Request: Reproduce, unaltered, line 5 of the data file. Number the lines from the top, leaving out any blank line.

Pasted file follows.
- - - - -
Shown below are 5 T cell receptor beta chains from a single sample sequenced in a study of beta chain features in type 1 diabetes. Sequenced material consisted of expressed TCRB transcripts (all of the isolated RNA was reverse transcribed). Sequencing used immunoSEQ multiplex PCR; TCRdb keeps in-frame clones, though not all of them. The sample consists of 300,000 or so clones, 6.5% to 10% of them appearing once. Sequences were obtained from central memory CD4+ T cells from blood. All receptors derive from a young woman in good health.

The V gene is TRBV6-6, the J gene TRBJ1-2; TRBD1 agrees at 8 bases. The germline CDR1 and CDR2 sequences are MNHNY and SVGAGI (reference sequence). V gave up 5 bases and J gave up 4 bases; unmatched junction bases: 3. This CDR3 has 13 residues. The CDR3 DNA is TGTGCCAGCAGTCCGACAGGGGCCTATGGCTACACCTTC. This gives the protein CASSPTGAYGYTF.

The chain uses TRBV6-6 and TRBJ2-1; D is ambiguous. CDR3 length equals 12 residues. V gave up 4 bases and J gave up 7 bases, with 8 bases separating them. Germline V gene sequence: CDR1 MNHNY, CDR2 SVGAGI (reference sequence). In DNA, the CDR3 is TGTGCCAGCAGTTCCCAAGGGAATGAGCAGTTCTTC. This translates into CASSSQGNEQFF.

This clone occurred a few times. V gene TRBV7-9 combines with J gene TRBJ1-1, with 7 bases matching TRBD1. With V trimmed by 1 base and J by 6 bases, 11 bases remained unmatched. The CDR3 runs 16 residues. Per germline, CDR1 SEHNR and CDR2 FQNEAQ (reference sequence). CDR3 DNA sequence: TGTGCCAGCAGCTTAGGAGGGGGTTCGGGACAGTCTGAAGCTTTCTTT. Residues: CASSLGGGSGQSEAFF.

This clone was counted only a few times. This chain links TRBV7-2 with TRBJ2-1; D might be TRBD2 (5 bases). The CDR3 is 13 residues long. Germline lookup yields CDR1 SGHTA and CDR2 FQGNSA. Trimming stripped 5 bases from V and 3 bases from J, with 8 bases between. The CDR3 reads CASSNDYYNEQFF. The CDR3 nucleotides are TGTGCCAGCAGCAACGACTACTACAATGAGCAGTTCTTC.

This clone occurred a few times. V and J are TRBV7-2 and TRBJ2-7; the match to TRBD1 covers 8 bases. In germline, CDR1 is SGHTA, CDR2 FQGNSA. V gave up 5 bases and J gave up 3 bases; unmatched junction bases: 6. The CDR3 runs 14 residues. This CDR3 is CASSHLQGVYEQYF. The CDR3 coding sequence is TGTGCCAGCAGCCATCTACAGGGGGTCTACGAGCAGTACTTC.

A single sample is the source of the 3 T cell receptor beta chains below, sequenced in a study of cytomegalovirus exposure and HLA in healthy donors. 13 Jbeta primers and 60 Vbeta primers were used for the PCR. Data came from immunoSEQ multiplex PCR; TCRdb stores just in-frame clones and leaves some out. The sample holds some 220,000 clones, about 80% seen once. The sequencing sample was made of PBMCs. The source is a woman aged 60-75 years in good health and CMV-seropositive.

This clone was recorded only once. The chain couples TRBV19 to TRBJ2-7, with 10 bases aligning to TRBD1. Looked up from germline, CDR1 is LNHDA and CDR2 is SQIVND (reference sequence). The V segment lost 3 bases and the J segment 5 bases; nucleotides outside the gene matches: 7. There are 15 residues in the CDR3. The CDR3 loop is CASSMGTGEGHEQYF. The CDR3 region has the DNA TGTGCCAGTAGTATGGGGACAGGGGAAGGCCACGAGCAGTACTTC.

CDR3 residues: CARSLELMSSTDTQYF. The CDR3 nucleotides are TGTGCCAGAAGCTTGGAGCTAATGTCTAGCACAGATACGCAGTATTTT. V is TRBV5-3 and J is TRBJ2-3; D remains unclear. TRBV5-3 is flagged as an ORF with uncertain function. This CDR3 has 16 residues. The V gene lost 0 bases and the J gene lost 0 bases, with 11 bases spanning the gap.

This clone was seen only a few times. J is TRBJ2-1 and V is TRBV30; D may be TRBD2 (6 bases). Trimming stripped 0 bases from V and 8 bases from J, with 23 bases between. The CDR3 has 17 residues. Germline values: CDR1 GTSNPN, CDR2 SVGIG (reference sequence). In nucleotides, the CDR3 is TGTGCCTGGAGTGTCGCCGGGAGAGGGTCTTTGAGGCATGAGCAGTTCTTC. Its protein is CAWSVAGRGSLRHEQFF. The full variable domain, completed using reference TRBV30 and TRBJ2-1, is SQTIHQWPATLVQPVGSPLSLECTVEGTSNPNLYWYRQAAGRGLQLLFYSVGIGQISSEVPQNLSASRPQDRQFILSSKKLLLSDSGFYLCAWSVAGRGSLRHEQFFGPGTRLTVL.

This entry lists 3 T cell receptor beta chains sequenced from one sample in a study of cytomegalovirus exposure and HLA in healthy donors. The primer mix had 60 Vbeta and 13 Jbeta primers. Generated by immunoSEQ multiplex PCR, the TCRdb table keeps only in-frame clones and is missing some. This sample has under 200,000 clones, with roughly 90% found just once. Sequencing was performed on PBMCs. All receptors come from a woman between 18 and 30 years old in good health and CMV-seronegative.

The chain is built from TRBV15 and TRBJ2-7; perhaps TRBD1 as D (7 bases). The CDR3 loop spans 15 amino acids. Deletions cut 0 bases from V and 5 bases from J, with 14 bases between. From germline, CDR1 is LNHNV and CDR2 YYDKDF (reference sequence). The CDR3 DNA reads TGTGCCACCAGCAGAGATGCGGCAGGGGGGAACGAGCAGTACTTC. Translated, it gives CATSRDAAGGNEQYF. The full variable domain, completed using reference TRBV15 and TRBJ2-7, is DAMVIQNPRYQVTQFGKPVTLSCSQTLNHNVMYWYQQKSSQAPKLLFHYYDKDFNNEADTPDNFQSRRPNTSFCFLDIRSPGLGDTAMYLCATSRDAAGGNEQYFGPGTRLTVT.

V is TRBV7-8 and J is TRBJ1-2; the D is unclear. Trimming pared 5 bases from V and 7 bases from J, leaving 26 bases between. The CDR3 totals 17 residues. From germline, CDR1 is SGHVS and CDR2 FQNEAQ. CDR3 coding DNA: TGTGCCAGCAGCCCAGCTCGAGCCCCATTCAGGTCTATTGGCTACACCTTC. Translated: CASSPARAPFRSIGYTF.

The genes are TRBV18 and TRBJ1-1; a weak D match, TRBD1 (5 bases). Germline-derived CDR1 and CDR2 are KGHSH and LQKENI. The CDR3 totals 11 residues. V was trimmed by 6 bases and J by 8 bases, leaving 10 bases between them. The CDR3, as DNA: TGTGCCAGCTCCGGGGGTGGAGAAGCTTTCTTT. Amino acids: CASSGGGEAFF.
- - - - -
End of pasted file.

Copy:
This clone was counted only a few times. This chain links TRBV7-2 with TRBJ2-1; D might be TRBD2 (5 bases). The CDR3 is 13 residues long. Germline lookup yields CDR1 SGHTA and CDR2 FQGNSA. Trimming stripped 5 bases from V and 3 bases from J, with 8 bases between. The CDR3 reads CASSNDYYNEQFF. The CDR3 nucleotides are TGTGCCAGCAGCAACGACTACTACAATGAGCAGTTCTTC.